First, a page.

Malaysia’s ICT spend to surpass US$10bil, but challenges aboundAmong the highlights of IDC’s Predictions for 2013 were two that were quite significant. The first is that many companies in Malaysia are not certain as to what big data is, while the second is the confusion over what social business can actually do for businesses.
Ling (pic) said that according to a recent survey conducted by IDC, 50% of respondents were not aware of what big data was, a figure that is highest among Asean countries. The survey also revealed another 50% of respondents having different perceptions of what big data actually is.
“What’s happening in the market now is that you have different pictures of what big data is and this has confused the market,” he said.
“Big data [today] is being seen merely from the context of analytics tools and organizations are trying to equate big data to these tools. The reality is that big data is much more than just analytics and vendors pushing the agenda will need to address specific verticals, such as the supply chain, and show how companies can gain from applying a big data solution holistically to their problem.”
On the issue of social business, Ling said many companies are approaching this subject in a very fragmented way, using it to do anything and everything from sentiment analysis to tracking what people are saying about their products.
“If all this analysis is done in silos, the analysis will also be fragmented. Companies would need to look at social business in a more holistic way,” he pointed out.

Other predictions
Of the top 10 predictions for Malaysia, other noteworthy ones include:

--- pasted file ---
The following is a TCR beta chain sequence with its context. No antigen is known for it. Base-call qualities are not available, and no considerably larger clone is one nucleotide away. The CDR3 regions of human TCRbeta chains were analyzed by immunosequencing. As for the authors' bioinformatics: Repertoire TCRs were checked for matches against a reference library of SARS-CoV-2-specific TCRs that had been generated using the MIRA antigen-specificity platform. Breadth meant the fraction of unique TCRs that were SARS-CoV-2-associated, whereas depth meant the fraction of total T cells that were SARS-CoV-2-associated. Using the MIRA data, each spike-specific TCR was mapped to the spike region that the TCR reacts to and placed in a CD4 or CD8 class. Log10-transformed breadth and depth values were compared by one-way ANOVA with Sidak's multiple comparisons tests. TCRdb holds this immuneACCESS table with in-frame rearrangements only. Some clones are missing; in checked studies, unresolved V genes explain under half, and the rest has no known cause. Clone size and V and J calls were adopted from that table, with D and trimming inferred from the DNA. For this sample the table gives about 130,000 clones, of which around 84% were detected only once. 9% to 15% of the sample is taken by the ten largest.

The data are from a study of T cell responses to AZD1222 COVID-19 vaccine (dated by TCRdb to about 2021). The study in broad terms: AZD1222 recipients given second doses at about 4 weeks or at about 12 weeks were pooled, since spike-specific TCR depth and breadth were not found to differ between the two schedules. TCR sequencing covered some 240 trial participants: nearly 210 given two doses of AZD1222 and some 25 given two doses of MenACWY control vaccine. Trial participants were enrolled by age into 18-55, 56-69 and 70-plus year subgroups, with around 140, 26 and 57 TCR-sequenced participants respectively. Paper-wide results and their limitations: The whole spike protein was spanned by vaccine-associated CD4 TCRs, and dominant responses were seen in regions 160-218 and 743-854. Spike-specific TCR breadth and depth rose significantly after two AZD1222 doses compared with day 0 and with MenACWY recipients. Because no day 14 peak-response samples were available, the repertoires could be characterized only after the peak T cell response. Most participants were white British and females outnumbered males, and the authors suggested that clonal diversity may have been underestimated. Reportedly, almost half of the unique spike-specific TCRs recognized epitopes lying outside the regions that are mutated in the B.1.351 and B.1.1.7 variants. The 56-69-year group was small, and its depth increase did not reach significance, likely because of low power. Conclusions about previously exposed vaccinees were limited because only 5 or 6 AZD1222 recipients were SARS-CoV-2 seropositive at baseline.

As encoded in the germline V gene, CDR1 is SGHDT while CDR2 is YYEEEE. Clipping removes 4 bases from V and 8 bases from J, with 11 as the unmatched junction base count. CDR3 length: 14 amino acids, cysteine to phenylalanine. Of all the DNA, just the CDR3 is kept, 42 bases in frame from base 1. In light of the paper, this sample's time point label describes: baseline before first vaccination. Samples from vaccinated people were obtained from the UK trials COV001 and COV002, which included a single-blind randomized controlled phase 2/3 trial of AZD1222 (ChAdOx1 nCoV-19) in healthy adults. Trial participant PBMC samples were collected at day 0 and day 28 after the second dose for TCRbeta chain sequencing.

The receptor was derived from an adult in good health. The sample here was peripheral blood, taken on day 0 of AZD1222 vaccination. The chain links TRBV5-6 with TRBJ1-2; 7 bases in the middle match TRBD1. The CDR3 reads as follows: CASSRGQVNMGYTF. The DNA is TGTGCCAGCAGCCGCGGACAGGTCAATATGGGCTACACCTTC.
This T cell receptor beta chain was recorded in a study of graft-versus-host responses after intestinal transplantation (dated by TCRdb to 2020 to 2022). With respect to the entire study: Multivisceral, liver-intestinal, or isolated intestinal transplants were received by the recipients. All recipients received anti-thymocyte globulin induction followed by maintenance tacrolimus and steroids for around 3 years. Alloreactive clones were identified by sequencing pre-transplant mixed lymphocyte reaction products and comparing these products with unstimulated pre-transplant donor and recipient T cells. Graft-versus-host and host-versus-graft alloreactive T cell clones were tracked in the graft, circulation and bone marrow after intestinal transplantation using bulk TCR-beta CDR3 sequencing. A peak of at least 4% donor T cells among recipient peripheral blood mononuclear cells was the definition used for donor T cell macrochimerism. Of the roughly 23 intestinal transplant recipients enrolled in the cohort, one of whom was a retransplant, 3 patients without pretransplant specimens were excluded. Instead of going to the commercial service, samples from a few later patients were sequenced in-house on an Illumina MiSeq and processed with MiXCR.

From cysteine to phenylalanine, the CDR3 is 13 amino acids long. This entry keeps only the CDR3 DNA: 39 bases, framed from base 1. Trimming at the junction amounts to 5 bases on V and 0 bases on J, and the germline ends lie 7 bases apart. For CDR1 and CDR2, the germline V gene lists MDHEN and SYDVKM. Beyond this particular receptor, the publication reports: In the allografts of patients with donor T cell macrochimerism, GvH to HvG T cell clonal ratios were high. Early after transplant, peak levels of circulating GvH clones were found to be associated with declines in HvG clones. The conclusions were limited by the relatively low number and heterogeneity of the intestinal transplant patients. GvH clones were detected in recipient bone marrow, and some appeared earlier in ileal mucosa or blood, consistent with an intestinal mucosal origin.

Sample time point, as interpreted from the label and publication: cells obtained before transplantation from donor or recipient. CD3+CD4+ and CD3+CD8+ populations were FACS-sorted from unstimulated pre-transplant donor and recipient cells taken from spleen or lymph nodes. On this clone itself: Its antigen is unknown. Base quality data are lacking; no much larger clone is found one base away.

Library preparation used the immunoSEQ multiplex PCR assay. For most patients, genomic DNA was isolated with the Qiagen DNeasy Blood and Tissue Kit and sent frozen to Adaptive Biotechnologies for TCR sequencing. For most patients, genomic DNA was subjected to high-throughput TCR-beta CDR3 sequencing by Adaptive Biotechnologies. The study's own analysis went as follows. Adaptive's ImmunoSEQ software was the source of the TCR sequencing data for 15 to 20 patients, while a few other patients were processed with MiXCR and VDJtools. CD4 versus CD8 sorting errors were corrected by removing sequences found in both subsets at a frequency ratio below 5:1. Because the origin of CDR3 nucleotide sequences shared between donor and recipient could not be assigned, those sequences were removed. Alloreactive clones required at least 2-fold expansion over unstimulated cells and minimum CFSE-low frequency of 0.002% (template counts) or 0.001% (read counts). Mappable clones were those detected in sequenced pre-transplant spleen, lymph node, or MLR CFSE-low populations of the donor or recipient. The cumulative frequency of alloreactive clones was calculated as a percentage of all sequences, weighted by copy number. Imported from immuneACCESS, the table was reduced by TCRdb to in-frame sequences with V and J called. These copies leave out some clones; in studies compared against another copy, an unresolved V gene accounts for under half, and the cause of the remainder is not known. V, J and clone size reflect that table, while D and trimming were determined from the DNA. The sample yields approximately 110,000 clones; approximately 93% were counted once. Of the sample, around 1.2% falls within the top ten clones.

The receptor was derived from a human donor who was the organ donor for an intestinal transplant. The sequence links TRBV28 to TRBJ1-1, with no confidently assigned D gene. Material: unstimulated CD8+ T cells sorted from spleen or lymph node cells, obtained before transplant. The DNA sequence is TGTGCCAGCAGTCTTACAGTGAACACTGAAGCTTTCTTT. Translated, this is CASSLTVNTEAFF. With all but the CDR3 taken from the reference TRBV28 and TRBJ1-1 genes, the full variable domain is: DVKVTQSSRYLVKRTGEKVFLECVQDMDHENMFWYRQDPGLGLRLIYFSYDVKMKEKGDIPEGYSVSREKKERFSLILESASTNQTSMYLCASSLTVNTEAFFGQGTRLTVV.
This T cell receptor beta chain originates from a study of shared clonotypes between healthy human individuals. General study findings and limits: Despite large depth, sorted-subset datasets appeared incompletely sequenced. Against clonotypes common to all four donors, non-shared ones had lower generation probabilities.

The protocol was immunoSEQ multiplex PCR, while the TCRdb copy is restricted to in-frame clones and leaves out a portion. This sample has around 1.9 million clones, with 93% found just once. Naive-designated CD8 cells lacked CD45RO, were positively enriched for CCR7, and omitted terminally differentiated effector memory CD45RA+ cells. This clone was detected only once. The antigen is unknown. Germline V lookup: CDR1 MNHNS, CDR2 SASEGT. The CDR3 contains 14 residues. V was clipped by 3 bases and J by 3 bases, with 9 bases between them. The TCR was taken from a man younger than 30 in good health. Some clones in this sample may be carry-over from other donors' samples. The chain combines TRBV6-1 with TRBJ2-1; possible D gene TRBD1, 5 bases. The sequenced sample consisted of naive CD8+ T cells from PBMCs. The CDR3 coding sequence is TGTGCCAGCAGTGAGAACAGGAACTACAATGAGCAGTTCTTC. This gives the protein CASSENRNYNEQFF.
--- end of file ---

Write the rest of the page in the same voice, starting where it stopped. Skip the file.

• The telecom services market is to experience a year-on-year decline of 1.6% by the close of 2012, but will move to a gradual rebound, reaching 3.7% growth in 2013.
  • Cloud uptake will remain lethargic, but market perception of the 'new normal' will provide building blocks for enterprise cloud adoption. In tandem with this, IDC believes that cloud is no longer a buzzword, but the journey towards the delivery shift is far from hitting peak maturity
  • The consumerization of IT and Bring Your Own Device (BYOD) is not a future phenomenon but is already evolving currently. While spending appears to favor the growth of enterprise mobility, underutilization is creating a deadlock in achieving the intended potential of the phenomenon.
  • Bigger cracks will emerge between supply and demand for skilled local ICT workers. IDC believes that while the concept of leveraging technology as a strategic initiative is clear, therein also lies its Achilles' heel.  Talent shortage is affecting both the supply and demand side and it's becoming quite apparent as organizations look towards implementing solutions to 'hyper-compete.' The shortage of skilled workers has become a blaring caveat to this.
  • Big data has implications with regards to the data that is being processed. Technology such as the cloud brings with it multiple issues with regards to data location and procurement patterns. Mobility and BYOD create problems with regards to data management, identity control and access and the social business phenomenon creates issues concerning overall control, data and content sharing. 

Related stories:

Big data spells more than just bottom-line gains: Oracle

SEA’s data centers trail advanced nations: IDC

The coming of BYOD and its challenges